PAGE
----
A nice, comfortable place. The chairs are wooden, with green painted art nouveau back slats and green seat cushions. The square tables are perfect-sized; the design on top has the visual texture of packing paper that has been aged and crumpled and then smoothed out again. The coffee came with a packet of two sugar cubes. There is a plastic green Heineken ashtray on the adjacent table, pinning down the receipt that has been folded and torn to express payment rendered in full.
A old woman in a blue sweater with a knit bonnet pulled tight down over the top of her head walks back and forth outside a couple of times, mouth open to reveal that, apparently, she only owns one tooth, positioned in the upper right corner of her gaping maw.
An odd pair sit at the tables near me, including a tiny old woman who is almost completely blocked from my view by a huge, loud, scary amazon-type with wild black hair and a white dress. The force with which she ordered her coffee and a glass of water made everyone in the place jump, at least internally. They don't seem to really know each other, but the large noisy woman is intent on interrogating her small, old, new friend, and it is unclear whether or not the older, elegantly-kerchiefed woman is enjoying the experience. The amazon calls her "mamie," and gives her a token of affection, a little gift of some sort that I cannot see and yet cannot help but be aware of because of the ongoing bullhorn-type narration by my big-boned neighbor.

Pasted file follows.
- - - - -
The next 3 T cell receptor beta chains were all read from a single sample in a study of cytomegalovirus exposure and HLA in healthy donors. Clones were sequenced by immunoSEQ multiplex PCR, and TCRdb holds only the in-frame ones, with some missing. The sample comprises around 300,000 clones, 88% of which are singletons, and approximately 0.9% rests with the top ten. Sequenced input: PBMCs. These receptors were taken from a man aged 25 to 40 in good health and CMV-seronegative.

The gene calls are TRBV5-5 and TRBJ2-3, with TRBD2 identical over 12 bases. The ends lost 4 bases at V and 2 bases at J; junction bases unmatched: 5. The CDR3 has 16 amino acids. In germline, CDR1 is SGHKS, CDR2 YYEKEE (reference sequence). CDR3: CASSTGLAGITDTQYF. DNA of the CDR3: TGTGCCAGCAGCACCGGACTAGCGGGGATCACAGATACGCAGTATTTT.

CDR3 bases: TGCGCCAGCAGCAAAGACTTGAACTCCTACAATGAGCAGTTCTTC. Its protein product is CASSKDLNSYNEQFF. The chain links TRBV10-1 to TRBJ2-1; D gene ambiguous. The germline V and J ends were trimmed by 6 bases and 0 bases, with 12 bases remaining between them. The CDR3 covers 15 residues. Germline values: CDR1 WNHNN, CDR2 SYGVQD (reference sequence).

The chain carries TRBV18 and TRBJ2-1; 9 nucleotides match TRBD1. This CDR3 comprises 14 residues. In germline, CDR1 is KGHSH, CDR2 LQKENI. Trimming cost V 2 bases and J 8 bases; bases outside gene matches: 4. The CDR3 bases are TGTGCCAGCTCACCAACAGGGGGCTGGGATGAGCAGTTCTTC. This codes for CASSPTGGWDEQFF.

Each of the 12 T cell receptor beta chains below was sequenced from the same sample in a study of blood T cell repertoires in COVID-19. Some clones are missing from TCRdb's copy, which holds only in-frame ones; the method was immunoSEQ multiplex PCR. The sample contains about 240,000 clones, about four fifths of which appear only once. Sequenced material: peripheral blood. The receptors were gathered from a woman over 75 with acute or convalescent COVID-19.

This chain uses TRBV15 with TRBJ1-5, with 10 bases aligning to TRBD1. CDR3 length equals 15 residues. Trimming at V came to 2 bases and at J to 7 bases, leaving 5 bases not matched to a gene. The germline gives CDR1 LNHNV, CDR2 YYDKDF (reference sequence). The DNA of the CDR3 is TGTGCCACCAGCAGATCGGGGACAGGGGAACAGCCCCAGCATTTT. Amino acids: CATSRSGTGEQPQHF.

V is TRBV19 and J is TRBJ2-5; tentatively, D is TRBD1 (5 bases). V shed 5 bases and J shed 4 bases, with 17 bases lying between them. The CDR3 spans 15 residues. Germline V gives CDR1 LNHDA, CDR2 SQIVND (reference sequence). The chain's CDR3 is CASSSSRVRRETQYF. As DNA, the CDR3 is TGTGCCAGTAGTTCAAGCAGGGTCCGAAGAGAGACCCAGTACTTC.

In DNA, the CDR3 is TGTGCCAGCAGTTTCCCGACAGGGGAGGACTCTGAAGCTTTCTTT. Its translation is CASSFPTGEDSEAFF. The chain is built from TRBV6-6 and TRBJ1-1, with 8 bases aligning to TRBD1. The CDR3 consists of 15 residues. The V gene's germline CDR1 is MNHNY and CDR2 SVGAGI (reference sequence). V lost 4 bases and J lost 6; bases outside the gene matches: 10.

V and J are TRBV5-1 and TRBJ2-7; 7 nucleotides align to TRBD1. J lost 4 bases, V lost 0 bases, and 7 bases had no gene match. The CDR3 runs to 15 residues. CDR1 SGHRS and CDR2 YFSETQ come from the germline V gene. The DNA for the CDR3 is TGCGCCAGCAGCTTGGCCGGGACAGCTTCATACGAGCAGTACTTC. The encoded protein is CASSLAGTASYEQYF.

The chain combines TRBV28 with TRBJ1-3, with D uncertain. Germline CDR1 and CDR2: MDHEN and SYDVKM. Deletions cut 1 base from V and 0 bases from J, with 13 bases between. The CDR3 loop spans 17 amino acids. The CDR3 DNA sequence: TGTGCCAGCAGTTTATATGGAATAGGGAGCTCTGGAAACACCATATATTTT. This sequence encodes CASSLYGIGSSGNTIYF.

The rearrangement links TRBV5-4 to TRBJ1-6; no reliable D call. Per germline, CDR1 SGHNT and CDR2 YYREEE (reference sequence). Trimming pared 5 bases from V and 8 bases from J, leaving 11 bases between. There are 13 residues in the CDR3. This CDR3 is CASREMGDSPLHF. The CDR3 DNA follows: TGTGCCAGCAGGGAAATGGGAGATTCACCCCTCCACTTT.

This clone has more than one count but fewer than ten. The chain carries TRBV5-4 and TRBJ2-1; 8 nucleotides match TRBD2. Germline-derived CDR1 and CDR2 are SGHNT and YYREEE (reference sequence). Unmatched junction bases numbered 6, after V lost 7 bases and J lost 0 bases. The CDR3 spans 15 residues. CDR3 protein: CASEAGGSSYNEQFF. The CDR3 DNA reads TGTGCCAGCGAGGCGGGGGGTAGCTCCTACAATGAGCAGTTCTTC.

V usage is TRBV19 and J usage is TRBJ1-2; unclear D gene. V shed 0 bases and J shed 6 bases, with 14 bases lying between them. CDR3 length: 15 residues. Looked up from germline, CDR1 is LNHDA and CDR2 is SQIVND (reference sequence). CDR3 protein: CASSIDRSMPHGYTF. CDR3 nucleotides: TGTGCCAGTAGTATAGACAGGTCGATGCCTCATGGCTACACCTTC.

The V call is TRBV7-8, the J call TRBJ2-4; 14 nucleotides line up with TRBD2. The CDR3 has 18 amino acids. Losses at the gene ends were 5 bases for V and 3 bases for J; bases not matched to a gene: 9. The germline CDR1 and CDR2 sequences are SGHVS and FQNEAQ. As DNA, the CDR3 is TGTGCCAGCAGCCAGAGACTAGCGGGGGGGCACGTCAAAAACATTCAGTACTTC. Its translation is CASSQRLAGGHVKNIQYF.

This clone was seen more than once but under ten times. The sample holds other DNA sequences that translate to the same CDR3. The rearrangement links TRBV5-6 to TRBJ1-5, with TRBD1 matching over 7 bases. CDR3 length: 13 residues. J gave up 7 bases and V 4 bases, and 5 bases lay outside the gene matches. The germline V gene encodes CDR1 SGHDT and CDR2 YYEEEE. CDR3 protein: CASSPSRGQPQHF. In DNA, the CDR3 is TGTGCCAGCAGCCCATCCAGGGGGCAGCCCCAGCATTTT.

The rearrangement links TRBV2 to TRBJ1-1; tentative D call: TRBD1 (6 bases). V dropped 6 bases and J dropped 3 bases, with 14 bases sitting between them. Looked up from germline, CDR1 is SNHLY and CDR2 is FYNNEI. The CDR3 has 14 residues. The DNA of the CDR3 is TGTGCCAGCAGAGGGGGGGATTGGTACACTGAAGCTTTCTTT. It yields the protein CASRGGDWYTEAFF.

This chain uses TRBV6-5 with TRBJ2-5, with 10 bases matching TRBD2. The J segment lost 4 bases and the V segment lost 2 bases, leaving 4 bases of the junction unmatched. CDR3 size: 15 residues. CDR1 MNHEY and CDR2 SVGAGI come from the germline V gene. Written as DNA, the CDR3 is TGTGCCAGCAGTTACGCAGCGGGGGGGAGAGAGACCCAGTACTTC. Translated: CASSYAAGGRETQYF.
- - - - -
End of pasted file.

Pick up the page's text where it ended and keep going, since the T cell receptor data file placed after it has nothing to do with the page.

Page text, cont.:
Outside a woman in a black lace top with a wicker basket under her arm stands patiently while her unleashed golden retriever sniffs a canine passer-by. As soon as the two dogs get a bit animated, it's time for the little encounter to end, and the other owner pulls his white dog away down the street in the opposite direction.
On one of the wood-panelled columns is an framed Coca-Cola ad from an old magazine; it depicts a man and a woman clad in swimsuits reposing on the beach, each holding a bottle of soda. Under that is a small poster showing the various bills and coins of the Euro, "our money." Across the street an Aubade lingerie ad featuring a woman's headless torso says, "If he resists, practice hypnosis."
Copyright © 2002 David Sadegh.
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